A favorite story I tell young dentists is how – early in my career – I couldn’t find restorative time for two new patients in desperate need of attention because I was too busy being a hygienist. Yep! I was booked out for weeks! Clearly, I had no understanding of the issue of capacity. Simply stated, we are limited in our ability to provide services for additional patients by the number of operatories, staff members, or equipment on hand. Sometimes the issue is easily resolved, but often the solution requires a combination of...

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Overcoming Chaos

Posted by on Mar 1, 2018 in Blog | 0 comments

Overcoming Chaos

I’m always secretly amused when young practitioners view me as some incredibly successful businessman. It’s true that I built a million-dollar practice in a small town from a “cold” start without the aid of computers, websites, advertising, or social media, but it wasn’t easy, and it wasn’t always fun. In truth, my first office was a lot like the “Crisis Clinic” drawn by famed cartoonist, Gary Larson. Although previous part-time work through high school and college provided me with extensive experience in customer service, it became...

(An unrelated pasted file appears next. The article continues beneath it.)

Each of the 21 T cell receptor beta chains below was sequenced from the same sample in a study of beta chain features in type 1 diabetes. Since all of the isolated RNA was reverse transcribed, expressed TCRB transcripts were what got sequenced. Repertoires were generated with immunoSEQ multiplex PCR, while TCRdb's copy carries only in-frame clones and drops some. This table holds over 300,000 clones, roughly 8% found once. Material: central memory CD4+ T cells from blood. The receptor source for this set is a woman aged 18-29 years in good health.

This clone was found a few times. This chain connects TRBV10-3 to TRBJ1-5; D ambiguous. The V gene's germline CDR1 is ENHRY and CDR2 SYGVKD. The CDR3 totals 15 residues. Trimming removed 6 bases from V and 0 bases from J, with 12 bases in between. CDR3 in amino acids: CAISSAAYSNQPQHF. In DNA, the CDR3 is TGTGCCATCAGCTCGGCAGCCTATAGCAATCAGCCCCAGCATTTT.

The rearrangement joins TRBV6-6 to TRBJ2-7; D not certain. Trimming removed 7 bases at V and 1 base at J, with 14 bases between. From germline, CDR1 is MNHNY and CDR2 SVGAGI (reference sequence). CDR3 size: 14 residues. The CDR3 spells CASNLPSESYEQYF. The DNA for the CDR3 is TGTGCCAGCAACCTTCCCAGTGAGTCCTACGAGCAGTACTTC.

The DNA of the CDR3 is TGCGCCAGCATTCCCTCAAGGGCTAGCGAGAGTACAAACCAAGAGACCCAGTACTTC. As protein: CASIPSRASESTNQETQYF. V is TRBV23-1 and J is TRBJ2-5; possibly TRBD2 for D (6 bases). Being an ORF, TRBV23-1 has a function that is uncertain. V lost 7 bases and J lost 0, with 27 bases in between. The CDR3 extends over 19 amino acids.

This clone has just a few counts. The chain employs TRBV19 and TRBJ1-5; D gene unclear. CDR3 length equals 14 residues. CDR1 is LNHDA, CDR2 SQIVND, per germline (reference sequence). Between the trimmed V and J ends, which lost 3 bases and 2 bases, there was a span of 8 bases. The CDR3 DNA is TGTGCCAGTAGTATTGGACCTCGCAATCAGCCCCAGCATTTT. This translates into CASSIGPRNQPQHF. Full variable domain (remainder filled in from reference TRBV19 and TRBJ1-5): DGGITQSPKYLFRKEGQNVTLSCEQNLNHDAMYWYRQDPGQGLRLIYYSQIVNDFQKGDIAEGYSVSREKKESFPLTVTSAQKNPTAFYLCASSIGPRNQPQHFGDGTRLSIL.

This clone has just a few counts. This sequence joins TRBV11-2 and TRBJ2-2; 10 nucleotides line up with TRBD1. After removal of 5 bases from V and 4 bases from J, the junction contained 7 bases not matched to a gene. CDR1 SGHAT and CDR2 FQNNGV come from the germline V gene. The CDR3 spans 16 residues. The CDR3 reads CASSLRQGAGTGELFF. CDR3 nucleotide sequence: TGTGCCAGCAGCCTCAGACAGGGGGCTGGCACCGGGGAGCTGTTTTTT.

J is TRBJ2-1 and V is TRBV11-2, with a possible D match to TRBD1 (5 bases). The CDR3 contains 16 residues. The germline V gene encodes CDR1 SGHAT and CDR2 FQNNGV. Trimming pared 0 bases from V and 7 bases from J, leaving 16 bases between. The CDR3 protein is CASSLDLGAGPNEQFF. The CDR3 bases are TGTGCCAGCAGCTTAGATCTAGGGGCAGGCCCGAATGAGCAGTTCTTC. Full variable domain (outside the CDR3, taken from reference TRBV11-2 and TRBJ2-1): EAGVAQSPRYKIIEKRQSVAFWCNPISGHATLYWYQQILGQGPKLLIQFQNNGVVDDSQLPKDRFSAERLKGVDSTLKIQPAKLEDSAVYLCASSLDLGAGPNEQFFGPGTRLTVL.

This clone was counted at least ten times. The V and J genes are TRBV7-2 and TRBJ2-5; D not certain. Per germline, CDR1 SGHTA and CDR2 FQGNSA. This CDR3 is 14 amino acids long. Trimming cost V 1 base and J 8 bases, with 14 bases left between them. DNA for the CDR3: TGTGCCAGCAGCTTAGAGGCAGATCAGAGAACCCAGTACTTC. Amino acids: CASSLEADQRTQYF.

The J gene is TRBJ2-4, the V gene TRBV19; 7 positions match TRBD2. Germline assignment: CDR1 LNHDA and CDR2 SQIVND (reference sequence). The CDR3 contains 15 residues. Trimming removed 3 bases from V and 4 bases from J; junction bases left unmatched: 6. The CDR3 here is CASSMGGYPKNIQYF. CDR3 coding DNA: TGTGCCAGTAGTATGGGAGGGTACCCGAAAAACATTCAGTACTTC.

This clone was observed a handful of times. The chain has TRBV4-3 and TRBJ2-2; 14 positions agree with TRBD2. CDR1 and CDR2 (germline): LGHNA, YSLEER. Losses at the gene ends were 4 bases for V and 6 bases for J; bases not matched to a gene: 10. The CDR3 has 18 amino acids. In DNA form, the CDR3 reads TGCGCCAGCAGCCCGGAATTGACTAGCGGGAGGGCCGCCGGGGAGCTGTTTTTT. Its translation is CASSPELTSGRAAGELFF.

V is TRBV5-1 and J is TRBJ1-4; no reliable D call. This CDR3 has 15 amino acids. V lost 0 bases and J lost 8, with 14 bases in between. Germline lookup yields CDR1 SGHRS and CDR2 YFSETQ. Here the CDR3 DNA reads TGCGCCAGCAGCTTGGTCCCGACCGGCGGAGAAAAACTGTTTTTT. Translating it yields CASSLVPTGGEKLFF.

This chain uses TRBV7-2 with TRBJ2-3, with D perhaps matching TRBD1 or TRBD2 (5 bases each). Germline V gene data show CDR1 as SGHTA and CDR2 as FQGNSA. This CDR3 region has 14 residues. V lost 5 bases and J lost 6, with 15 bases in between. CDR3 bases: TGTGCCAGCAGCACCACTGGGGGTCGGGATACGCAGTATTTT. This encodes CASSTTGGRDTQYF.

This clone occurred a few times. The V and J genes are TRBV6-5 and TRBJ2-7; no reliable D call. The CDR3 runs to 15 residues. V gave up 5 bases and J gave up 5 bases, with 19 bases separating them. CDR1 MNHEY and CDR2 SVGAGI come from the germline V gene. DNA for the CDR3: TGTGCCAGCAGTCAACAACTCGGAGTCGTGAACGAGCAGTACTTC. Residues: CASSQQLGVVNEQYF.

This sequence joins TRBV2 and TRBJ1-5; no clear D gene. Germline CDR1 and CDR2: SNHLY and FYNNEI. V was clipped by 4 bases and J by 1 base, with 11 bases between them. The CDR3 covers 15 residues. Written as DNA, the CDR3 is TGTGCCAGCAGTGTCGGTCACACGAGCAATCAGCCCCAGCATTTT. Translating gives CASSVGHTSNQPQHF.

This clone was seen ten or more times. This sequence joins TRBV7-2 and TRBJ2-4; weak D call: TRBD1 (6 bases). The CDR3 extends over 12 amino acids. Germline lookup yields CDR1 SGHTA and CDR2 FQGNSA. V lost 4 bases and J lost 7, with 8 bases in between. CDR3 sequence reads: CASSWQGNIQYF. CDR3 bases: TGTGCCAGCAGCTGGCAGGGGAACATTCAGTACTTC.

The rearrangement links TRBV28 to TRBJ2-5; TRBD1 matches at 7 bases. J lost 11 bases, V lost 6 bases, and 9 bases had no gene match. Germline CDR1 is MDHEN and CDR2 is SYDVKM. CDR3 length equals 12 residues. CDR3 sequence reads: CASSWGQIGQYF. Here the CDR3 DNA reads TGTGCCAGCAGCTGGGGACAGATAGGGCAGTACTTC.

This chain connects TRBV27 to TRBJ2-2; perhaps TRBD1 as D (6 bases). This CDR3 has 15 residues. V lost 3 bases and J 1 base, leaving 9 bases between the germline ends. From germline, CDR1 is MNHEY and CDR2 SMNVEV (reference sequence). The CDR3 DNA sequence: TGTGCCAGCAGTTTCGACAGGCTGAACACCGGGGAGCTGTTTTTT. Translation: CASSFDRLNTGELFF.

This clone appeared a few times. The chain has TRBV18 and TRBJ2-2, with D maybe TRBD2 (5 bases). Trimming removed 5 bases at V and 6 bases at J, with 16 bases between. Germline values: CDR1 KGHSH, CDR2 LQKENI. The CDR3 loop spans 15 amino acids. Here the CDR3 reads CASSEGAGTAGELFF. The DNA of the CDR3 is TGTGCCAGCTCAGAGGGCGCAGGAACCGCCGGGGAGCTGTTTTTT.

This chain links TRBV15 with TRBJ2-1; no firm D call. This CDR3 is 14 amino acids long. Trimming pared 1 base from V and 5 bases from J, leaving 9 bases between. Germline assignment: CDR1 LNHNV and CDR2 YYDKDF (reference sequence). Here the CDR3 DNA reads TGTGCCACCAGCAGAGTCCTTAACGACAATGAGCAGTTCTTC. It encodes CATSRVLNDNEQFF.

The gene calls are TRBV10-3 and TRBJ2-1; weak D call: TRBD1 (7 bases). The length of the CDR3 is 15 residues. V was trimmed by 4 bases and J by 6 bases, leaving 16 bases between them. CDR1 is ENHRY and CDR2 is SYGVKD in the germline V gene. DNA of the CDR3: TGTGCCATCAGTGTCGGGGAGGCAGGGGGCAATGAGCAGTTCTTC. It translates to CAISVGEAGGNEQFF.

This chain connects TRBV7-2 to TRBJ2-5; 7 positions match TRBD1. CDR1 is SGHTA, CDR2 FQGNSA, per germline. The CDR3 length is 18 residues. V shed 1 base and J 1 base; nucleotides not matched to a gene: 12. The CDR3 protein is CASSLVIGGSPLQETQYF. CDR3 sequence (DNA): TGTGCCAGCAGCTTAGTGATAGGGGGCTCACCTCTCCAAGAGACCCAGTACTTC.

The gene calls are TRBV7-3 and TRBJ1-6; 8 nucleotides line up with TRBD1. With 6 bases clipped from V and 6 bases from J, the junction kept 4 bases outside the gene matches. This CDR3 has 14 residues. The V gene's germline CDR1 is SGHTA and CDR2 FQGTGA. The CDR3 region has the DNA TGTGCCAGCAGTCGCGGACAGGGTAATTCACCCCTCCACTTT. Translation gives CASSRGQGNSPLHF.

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Getting “Educated”

Posted by on Feb 1, 2018 in Blog | 1 comment

Getting “Educated”

I grew up in central Florida in the fifties. Martin Marietta had just opened a major facility employing thousands, and new homes were under construction virtually everywhere. As a boy, it seemed there was always a sand pile to be played in. I remember building a fort with a buddy in a vacant lot near our home. It grew late, and my dad yelled for me to come inside and do my homework. I can’t remember my exact response, but I do recall spending two hours standing in the corner before bedtime. It seems that I told my father I didn’t...

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Where Have All the Bag Boys Gone?

Posted by on Jan 4, 2018 in Blog | 0 comments

Where Have All the Bag Boys Gone?

I’ll be the first to admit that it was far easier bagging groceries in strong paper bags that held their shape than it is to do so using today’s pleomorphic plastic, but the principles remain the same: double bag for heavy items, cans on the bottom with light items on top, pack cold things together, meat and bread always separately, and eggs get special attention.  So why is it that no one working in my grocery store knows that? And when did cashiers forget how to make change?  Not long ago, my grocery bill was $16.25.  I gave the young lady...